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Super Black Bass 3D (3DS) artwork

Super Black Bass 3D (3DS) review


"Too clusmy to be a sim. Too slow to be arcade. Too ugly to get a second look."



Let's not waste time with obligatory introduction shenanigans. Let's just get right to the point today and say that Super Black Bass 3D is not a good game.

There are not many excuses to offer as to why this should be; it's a long running series stretching back to the NES era, yet its numerous updates through the years have always been met with indifference. In this case, they've released a game with so much inactivity, you'll need to find something to do during the long periods of time where nothing happens. Like enjoy a handheld video game. My PSP hadn't seen a lot of use this year -- this all changed during my playthrough of Super Black Bass 3D.

PRO: Finally got around to beating Ys: The Ark of Napishtim.

CON: Was reminded how good handheld console games could be while suffering through Super Black Bass 3D.

See, I'm not wholly ignorant. I'm aware that you're unlikely to land a fish every five minutes should you venture outside to go on a real fishing trip (don't do it - there's wolves!) but I was more or less finishing entire dungeons in between the landing of two of three fish. That's a crazy amount of down time in a video game. What's worse is you're given absolutely no idea on what it is you might be doing wrong. My record time for inactivity currently stands at forty two minutes. The reward for my patience? To be told the fish I had eventually caught was too small by tournament standards, and would have to be released.

Tournament fishing is the only way to advance the game. You start off proceedings with basic stock lures and rigging, and make your money by selling off the fish you catch. By building up large piles of loot, you can slowly upgrade your equipment and buy handy bits of extra kit, like a boat. Thing is, keeping up to date with gear is the only way to win tourneys, and, even fully tooled up, you're looking at a good few hours of fishing to record yourself a win.

Perhaps things would be more tolerable if Super Black Bass 3D wasn't such a point blank ugly game. The sad fact is, watching things unravel is an exercise in boredom. The water effects are non-existent, making large bodies of water look like a collection of the colour green. An unresponsive green that looks flat enough to resemble a table top more than a lake. Character models are weird freakish mutants, and the fish move stiffly enough to suggest they only have three frames of animation. Everything's just so dull to look at, compounded by the producer's choice on hype screens. Its common practise that, before release, a publisher will drop screenshots onto the Interwebs to drum up excitement for their upcoming title. Observe now what poor Rising Star had to settle upon to whet you appetites:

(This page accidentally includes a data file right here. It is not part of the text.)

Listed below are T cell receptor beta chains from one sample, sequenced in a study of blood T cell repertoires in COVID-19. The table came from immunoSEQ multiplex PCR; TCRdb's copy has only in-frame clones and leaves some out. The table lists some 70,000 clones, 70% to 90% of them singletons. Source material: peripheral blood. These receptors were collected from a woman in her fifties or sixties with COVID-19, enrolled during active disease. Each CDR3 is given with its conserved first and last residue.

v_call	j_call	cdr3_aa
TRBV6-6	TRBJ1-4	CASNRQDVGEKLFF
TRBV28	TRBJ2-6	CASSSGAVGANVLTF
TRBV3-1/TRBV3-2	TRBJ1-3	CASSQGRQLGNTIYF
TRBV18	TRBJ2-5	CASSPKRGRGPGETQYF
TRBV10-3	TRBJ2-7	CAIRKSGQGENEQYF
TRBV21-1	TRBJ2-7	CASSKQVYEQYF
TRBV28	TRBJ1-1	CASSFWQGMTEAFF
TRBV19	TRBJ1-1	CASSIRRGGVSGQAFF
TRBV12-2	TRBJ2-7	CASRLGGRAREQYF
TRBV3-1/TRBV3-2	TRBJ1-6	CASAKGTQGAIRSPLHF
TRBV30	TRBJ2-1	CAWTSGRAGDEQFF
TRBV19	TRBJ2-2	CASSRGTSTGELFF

Super Black Bass 3D asset

Tables and dying pot plants -- that'll get them preorders flying in. In the interest of fairness, here's the legitimately most exciting screen of the lot:

Super Black Bass 3D asset

Though, to be fair, it is quite an accomplishment to hook a fish using what seems to be a solid steel cable.


In an attempt to finally give me something good to say, casting and reeling is all worked around the 3DS' internal motion detectors, meaning there's a lot of flicking and pulling which could have worked out as a cool (ahem) angle. The problem here is that pulling off a natural overhead cast feels like the top screen of the 3DS is going to come loose and literally fly across the room. To combat this, the game asks you to hold the top screen solid with your thumbs, therefore deleting the mention of the word "natural" from my previous statement. Moving the line from side to side via tilting seems to work much butter, but jerking the line back to try and hook a fish taking a nibble at your bait doesn't always register. You hit the A key to reel your line in, but that happens at the approximate speed of Half Life episode releases.

The controls, the awful, wonky controls that feel like they might break your console if you don't take measures again it, are probably the game's highlight. More of a pity because the bits that work quickly become borderline obsolete. Hook a bite, and the vast majority of battles see the fish trying to escape in an almost perfectly straight line, meaning that the tilt mechanics (that work - they really do!) hardly ever gets a proper excuse to be used. All fish use these same shoddy tactics to try and escape, ensuring that hooking one fish is rarely any different from hooking another.

Is anyone excited about playing Super Black Bass 3D yet?

Some games simply offer no redeeming features, and this, sadly, is a textbook example of one of them. There's so little to celebrate about Super Black Bass 3D I'm forced to wonder about the reason for it being released. Check the facts, and you'll see it's developed by a company called Star-Fish, a developer formed by former Hot.B employees who were directly responsible for the original game all the way back on the MSX in 1986. Though most of these releases never saw the outside of Japan, there's just under twenty titles in this long running series, spanning any number of consoles -- that's a long time to be making a specific genre of video games. One wonders why they're still not able to make a good one.

Rating: 2/10

EmP's avatar
Staff review by Gary Hartley (April 23, 2013)

Gary Hartley arbitrarily arrives, leaves a review for a game no one has heard of, then retreats to his 17th century castle in rural England to feed whatever lives in the moat and complain about you.

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